Event Title

Increasing Critical Thinking Pedagogy through the High School English Classroom

College

College of Arts and Sciences

Department

Department of English

Honors Thesis Committee

Amanda Hiner, Ph.D.; Kelly Richardson, Ph.D.; and Jack DeRochi, Ph.D.

Location

West 214

Start Date

20-4-2018 3:45 PM

Description

Over the last couple of years, research has shown that high school students are experiencing and reporting increased amounts of stress. At the top of the list of stressors is school, course work, and anxiety over college. This is a problem perpetuated in many high schools by extreme rigidness to standards and using methods that teach directly to tests rather than the holistic student. Teachers are asserting the importance of content and correct answers, making students concerned with grade point averages and acceptance letters. Students are graduating with impressive resumes but no truth-seeking or problem-solving skills. The answer to these issues lies in increasing critical thinking pedagogy throughout the high school curriculum. Critical thinking emphasizes the ability to judge one’s own and another’s underlying thoughts, assumptions, and blocks, which all work to prepare students for college and the work force more than simple memorization and regurgitation of facts. In this paper, I argue that schools need to increase the amount of critical thinking skills they are teaching their students; furthermore, I believe the high school English classroom provides an opportunity to do just that. By examining the Paul and Elder approach to critical thinking and walking through a sample case study using a novel in the classroom, I will prove that critical thinking skills can not only be taught in tandem with content, but that when students master these skills, they actually respond better to and gain more out of their learning experiences.

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Apr 20th, 3:45 PM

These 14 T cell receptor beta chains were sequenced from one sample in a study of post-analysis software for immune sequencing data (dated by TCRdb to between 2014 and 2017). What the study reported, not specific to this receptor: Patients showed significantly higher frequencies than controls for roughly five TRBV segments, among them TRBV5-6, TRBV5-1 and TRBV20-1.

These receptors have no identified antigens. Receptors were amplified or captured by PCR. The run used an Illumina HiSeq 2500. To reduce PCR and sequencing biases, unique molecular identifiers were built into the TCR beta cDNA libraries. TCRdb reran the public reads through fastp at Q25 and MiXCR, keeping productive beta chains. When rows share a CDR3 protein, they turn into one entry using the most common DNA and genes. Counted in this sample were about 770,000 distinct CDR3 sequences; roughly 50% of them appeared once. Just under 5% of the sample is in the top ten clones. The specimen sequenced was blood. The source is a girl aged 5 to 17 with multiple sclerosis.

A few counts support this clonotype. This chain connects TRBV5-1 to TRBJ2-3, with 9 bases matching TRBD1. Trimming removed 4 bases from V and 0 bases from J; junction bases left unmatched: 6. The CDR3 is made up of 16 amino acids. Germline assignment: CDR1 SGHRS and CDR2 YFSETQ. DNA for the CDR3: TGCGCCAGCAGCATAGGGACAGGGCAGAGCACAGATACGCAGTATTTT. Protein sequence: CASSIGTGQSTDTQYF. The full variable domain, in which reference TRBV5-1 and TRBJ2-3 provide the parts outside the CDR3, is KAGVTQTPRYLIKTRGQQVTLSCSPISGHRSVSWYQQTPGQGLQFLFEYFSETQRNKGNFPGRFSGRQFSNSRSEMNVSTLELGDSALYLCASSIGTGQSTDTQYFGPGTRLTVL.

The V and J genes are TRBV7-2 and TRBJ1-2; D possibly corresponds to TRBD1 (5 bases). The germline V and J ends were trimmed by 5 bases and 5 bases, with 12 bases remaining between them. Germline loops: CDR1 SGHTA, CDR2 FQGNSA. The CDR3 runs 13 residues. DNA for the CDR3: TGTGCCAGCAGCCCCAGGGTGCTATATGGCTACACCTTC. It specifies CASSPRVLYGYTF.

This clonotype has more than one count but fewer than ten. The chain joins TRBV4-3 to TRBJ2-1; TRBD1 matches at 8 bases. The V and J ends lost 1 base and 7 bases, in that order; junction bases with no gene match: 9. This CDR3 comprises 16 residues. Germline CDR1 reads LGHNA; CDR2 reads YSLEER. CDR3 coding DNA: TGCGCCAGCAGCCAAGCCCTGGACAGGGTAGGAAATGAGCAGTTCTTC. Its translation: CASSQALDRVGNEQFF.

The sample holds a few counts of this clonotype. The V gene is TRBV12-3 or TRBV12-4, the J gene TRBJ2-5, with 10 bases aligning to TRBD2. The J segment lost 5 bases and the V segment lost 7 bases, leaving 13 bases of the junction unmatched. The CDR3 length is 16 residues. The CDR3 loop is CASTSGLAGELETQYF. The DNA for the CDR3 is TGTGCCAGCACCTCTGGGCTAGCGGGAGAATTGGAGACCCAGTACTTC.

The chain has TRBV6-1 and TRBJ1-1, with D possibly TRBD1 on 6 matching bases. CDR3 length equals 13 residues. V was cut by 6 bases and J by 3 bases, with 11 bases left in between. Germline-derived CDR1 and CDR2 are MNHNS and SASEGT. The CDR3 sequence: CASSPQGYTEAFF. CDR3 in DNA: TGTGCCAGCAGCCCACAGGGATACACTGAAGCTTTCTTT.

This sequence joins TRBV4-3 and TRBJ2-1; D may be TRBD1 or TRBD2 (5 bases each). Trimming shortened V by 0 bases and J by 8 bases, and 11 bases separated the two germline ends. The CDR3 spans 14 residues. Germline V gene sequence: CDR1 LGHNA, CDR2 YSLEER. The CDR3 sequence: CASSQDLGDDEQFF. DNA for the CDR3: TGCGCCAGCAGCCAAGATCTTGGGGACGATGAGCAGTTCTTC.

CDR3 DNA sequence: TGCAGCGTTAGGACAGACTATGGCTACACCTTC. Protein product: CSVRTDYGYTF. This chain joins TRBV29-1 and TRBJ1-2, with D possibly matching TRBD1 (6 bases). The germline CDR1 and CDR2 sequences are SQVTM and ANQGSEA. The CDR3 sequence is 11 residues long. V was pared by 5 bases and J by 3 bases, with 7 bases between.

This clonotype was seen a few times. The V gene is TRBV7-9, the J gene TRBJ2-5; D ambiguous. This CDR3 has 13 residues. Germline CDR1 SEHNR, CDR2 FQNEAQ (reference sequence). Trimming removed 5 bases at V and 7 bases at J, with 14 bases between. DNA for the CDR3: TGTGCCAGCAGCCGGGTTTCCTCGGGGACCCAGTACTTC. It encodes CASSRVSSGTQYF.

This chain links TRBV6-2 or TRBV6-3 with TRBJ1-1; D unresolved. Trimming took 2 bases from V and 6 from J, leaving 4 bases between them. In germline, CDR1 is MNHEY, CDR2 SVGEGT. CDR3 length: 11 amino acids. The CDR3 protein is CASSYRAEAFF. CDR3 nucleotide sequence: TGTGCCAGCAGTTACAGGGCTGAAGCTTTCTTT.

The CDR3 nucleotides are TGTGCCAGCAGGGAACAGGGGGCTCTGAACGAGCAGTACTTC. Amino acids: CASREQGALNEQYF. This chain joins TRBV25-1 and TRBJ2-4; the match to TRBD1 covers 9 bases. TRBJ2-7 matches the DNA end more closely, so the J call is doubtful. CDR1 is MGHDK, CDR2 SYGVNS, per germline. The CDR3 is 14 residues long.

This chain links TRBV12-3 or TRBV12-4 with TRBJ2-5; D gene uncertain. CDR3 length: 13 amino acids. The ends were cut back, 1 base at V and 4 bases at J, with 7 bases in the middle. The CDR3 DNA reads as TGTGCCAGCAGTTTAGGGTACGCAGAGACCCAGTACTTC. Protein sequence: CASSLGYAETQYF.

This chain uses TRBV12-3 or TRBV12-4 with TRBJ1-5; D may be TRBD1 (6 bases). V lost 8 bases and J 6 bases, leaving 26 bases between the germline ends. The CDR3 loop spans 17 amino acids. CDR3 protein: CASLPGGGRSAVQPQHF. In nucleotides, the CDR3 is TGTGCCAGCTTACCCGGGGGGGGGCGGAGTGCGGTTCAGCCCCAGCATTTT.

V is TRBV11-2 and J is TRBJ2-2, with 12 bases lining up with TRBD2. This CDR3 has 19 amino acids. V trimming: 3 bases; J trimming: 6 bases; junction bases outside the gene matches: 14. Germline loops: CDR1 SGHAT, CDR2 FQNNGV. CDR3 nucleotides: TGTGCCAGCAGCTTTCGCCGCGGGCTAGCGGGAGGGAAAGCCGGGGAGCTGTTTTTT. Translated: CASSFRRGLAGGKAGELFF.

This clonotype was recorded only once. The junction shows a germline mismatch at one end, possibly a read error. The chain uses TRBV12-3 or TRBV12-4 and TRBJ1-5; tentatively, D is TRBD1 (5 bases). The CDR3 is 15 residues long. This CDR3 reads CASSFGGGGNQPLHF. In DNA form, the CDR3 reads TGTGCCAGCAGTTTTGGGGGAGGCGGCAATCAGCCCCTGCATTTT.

Increasing Critical Thinking Pedagogy through the High School English Classroom

West 214

Over the last couple of years, research has shown that high school students are experiencing and reporting increased amounts of stress. At the top of the list of stressors is school, course work, and anxiety over college. This is a problem perpetuated in many high schools by extreme rigidness to standards and using methods that teach directly to tests rather than the holistic student. Teachers are asserting the importance of content and correct answers, making students concerned with grade point averages and acceptance letters. Students are graduating with impressive resumes but no truth-seeking or problem-solving skills. The answer to these issues lies in increasing critical thinking pedagogy throughout the high school curriculum. Critical thinking emphasizes the ability to judge one’s own and another’s underlying thoughts, assumptions, and blocks, which all work to prepare students for college and the work force more than simple memorization and regurgitation of facts. In this paper, I argue that schools need to increase the amount of critical thinking skills they are teaching their students; furthermore, I believe the high school English classroom provides an opportunity to do just that. By examining the Paul and Elder approach to critical thinking and walking through a sample case study using a novel in the classroom, I will prove that critical thinking skills can not only be taught in tandem with content, but that when students master these skills, they actually respond better to and gain more out of their learning experiences.